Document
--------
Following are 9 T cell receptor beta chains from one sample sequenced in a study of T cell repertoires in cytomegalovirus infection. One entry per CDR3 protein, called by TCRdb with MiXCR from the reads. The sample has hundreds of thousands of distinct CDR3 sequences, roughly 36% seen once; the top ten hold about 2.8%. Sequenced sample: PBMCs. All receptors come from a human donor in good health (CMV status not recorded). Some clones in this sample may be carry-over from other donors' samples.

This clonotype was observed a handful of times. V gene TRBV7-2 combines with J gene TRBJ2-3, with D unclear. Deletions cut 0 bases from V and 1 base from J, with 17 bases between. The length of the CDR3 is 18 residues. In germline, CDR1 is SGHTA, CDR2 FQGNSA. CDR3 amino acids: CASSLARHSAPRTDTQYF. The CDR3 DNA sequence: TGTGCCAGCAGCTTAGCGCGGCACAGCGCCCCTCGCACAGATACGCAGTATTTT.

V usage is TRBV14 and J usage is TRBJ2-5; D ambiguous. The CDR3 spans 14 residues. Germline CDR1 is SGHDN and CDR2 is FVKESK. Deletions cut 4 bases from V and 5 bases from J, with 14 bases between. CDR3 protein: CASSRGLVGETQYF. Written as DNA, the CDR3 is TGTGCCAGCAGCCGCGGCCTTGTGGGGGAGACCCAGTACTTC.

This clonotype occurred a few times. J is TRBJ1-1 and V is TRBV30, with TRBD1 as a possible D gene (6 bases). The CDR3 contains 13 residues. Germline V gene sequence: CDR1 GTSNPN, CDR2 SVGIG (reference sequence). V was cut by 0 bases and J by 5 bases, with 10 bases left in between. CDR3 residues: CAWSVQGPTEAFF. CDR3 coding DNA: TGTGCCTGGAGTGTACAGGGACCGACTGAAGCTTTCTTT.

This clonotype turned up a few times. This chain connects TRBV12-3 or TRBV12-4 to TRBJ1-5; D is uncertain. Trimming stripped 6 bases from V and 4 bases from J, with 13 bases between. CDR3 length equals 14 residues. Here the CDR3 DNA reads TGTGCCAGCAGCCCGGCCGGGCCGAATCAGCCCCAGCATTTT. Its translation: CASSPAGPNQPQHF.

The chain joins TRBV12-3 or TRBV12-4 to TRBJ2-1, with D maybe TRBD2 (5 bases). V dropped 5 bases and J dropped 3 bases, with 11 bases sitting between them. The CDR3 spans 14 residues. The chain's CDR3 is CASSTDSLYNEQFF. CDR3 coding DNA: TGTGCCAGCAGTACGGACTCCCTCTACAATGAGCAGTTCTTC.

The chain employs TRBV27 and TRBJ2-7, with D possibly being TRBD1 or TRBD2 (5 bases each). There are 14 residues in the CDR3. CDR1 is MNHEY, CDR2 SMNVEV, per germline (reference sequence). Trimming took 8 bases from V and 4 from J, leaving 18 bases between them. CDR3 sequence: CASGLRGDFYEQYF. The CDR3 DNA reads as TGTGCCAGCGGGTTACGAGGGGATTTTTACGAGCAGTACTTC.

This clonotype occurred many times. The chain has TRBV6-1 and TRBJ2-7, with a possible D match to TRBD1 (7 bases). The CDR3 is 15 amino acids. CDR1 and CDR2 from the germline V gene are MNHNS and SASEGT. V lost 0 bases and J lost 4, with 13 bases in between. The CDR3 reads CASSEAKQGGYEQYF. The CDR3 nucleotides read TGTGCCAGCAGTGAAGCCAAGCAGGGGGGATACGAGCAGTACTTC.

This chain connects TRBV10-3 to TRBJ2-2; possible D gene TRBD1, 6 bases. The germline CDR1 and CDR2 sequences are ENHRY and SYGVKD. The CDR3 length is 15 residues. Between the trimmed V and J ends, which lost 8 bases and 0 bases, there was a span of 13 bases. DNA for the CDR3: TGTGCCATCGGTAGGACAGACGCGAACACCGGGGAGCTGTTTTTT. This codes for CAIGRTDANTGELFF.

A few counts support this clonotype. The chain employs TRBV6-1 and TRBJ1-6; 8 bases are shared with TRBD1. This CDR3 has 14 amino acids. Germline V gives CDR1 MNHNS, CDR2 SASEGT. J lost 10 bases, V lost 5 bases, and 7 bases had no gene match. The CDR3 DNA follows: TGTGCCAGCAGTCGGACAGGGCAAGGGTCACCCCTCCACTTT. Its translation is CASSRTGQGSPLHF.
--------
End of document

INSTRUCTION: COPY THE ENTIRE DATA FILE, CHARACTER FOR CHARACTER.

Following are 9 T cell receptor beta chains from one sample sequenced in a study of T cell repertoires in cytomegalovirus infection. One entry per CDR3 protein, called by TCRdb with MiXCR from the reads. The sample has hundreds of thousands of distinct CDR3 sequences, roughly 36% seen once; the top ten hold about 2.8%. Sequenced sample: PBMCs. All receptors come from a human donor in good health (CMV status not recorded). Some clones in this sample may be carry-over from other donors' samples.

This clonotype was observed a handful of times. V gene TRBV7-2 combines with J gene TRBJ2-3, with D unclear. Deletions cut 0 bases from V and 1 base from J, with 17 bases between. The length of the CDR3 is 18 residues. In germline, CDR1 is SGHTA, CDR2 FQGNSA. CDR3 amino acids: CASSLARHSAPRTDTQYF. The CDR3 DNA sequence: TGTGCCAGCAGCTTAGCGCGGCACAGCGCCCCTCGCACAGATACGCAGTATTTT.

V usage is TRBV14 and J usage is TRBJ2-5; D ambiguous. The CDR3 spans 14 residues. Germline CDR1 is SGHDN and CDR2 is FVKESK. Deletions cut 4 bases from V and 5 bases from J, with 14 bases between. CDR3 protein: CASSRGLVGETQYF. Written as DNA, the CDR3 is TGTGCCAGCAGCCGCGGCCTTGTGGGGGAGACCCAGTACTTC.

This clonotype occurred a few times. J is TRBJ1-1 and V is TRBV30, with TRBD1 as a possible D gene (6 bases). The CDR3 contains 13 residues. Germline V gene sequence: CDR1 GTSNPN, CDR2 SVGIG (reference sequence). V was cut by 0 bases and J by 5 bases, with 10 bases left in between. CDR3 residues: CAWSVQGPTEAFF. CDR3 coding DNA: TGTGCCTGGAGTGTACAGGGACCGACTGAAGCTTTCTTT.

This clonotype turned up a few times. This chain connects TRBV12-3 or TRBV12-4 to TRBJ1-5; D is uncertain. Trimming stripped 6 bases from V and 4 bases from J, with 13 bases between. CDR3 length equals 14 residues. Here the CDR3 DNA reads TGTGCCAGCAGCCCGGCCGGGCCGAATCAGCCCCAGCATTTT. Its translation: CASSPAGPNQPQHF.

The chain joins TRBV12-3 or TRBV12-4 to TRBJ2-1, with D maybe TRBD2 (5 bases). V dropped 5 bases and J dropped 3 bases, with 11 bases sitting between them. The CDR3 spans 14 residues. The chain's CDR3 is CASSTDSLYNEQFF. CDR3 coding DNA: TGTGCCAGCAGTACGGACTCCCTCTACAATGAGCAGTTCTTC.

The chain employs TRBV27 and TRBJ2-7, with D possibly being TRBD1 or TRBD2 (5 bases each). There are 14 residues in the CDR3. CDR1 is MNHEY, CDR2 SMNVEV, per germline (reference sequence). Trimming took 8 bases from V and 4 from J, leaving 18 bases between them. CDR3 sequence: CASGLRGDFYEQYF. The CDR3 DNA reads as TGTGCCAGCGGGTTACGAGGGGATTTTTACGAGCAGTACTTC.

This clonotype occurred many times. The chain has TRBV6-1 and TRBJ2-7, with a possible D match to TRBD1 (7 bases). The CDR3 is 15 amino acids. CDR1 and CDR2 from the germline V gene are MNHNS and SASEGT. V lost 0 bases and J lost 4, with 13 bases in between. The CDR3 reads CASSEAKQGGYEQYF. The CDR3 nucleotides read TGTGCCAGCAGTGAAGCCAAGCAGGGGGGATACGAGCAGTACTTC.

This chain connects TRBV10-3 to TRBJ2-2; possible D gene TRBD1, 6 bases. The germline CDR1 and CDR2 sequences are ENHRY and SYGVKD. The CDR3 length is 15 residues. Between the trimmed V and J ends, which lost 8 bases and 0 bases, there was a span of 13 bases. DNA for the CDR3: TGTGCCATCGGTAGGACAGACGCGAACACCGGGGAGCTGTTTTTT. This codes for CAIGRTDANTGELFF.

A few counts support this clonotype. The chain employs TRBV6-1 and TRBJ1-6; 8 bases are shared with TRBD1. This CDR3 has 14 amino acids. Germline V gives CDR1 MNHNS, CDR2 SASEGT. J lost 10 bases, V lost 5 bases, and 7 bases had no gene match. The CDR3 DNA follows: TGTGCCAGCAGTCGGACAGGGCAAGGGTCACCCCTCCACTTT. Its translation is CASSRTGQGSPLHF.